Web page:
Workers on banana plantations in Central America have been exposed to pesticides which have been found to cause various health conditions including sterility. Banana industry advocates maintain that exposure levels were too low to produce health issues, but juries in the United States found Dole Food Company guilty of specific cases of worker sterility related to pesticide exposure in the late 1970s. One successful lawsuit presented evidence that Dole continued to use the pesticide DBCP on banana plantations in Nicaragua after the agent was found by the manufacturer to cause health problems and was banned in California in 1977. The jury found the chemical manufacturer, Dow Chemical, 20% liable and Dole 80% liable because Dow had warned Dole of the dangers of aerial spraying in the presence of workers, yet evidence presented in court indicated Dole continued using the agent in close proximity to workers on its Nicaraguan banana plantations. Financial liability in the case was later stricken because of international jurisdiction issues, however the finding of culpability by the jury was left intact.[22][23]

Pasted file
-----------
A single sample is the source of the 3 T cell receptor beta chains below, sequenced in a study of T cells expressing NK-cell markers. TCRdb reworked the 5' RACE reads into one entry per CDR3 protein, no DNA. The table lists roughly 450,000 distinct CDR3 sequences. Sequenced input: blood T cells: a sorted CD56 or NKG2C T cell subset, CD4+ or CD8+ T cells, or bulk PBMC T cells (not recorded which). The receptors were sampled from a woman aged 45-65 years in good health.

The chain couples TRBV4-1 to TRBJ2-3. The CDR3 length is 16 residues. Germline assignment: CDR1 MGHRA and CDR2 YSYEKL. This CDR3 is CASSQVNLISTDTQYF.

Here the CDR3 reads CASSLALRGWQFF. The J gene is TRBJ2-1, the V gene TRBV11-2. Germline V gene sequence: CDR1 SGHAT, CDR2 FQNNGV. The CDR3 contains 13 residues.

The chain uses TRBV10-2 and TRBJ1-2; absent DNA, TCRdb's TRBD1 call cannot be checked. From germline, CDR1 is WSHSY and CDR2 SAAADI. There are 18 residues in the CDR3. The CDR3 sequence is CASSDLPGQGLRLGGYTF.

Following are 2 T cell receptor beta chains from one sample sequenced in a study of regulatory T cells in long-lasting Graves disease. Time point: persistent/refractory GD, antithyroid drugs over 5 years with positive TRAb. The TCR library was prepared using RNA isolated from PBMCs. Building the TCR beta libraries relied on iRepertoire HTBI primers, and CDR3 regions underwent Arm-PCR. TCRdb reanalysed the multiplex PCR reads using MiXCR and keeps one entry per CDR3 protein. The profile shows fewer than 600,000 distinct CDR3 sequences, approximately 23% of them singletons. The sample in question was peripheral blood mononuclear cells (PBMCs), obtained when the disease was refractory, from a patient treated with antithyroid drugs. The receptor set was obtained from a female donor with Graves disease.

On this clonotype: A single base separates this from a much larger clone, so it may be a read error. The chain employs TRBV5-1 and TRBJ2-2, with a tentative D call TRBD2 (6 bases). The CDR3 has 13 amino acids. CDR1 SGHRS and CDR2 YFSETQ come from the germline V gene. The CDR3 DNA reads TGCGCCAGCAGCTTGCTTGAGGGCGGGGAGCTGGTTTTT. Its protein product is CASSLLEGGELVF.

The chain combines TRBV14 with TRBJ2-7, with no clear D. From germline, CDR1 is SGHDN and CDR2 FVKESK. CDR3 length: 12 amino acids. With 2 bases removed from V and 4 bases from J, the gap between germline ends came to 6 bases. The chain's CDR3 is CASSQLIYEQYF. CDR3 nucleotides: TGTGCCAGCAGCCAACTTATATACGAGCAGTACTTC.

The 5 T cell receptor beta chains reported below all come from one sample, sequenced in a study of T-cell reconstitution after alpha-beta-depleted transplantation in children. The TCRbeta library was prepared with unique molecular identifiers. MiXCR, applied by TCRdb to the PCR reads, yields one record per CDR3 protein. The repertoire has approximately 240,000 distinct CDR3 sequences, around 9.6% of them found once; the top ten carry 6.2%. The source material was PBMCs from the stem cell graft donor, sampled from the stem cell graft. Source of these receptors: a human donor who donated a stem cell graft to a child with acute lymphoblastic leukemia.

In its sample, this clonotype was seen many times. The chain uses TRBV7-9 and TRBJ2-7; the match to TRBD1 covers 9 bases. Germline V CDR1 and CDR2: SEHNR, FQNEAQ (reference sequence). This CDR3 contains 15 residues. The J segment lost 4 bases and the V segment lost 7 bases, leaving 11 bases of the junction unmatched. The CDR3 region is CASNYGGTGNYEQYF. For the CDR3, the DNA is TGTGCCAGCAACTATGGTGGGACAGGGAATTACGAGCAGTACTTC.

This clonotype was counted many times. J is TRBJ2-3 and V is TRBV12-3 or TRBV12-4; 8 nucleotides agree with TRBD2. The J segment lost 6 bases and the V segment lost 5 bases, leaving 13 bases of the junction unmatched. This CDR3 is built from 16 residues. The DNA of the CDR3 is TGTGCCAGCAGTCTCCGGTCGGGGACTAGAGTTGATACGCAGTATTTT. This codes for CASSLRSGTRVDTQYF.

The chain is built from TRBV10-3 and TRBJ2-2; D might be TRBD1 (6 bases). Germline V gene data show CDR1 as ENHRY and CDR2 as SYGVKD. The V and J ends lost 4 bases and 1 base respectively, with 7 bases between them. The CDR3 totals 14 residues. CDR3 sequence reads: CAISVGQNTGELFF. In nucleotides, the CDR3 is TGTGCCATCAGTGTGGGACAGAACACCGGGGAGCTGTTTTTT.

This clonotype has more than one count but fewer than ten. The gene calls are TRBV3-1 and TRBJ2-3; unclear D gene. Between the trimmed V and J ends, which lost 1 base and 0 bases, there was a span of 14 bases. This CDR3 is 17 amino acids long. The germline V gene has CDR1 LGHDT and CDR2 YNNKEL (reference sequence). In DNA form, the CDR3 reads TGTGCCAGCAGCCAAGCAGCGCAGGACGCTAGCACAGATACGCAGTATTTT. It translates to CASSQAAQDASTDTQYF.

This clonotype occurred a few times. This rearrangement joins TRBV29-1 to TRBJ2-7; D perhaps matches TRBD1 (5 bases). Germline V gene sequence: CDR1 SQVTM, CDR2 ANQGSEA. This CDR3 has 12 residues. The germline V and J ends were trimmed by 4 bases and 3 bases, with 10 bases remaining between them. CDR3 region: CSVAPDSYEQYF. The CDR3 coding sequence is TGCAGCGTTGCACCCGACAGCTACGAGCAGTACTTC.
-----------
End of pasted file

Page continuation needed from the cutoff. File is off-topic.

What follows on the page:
Child labor on banana plantations has also historically been a heated labor issue[24] Labor unions, UNICEF, and others have resisted the use of child labor as young as 8 on banana plantations, and have won concessions in some countries such as Ecuador, which instituted a minimum worker age of 15 years.[25] In Sub-Saharan Africa, banana plantations have had a tradition of utilizing child labor that dates to the 19th century and thrives in modern times.[26]

See also



  1. ^ a b Nelson, Scott C.; Ploetz, Randy C.; Kepler, Angela Kay (2006). Elevitch, C.R. (ed.). "Musa species (bananas and plantains)" (PDF). Species Profiles for Pacific Island Agroforestry: Ecological, Economic, and Cultural Renewal. Honolulu: Permanent Agriculture Resources (PAR) (ver 2.2): 1. Archived from the original (PDF) on 2014-02-28. Retrieved 2008-12-31.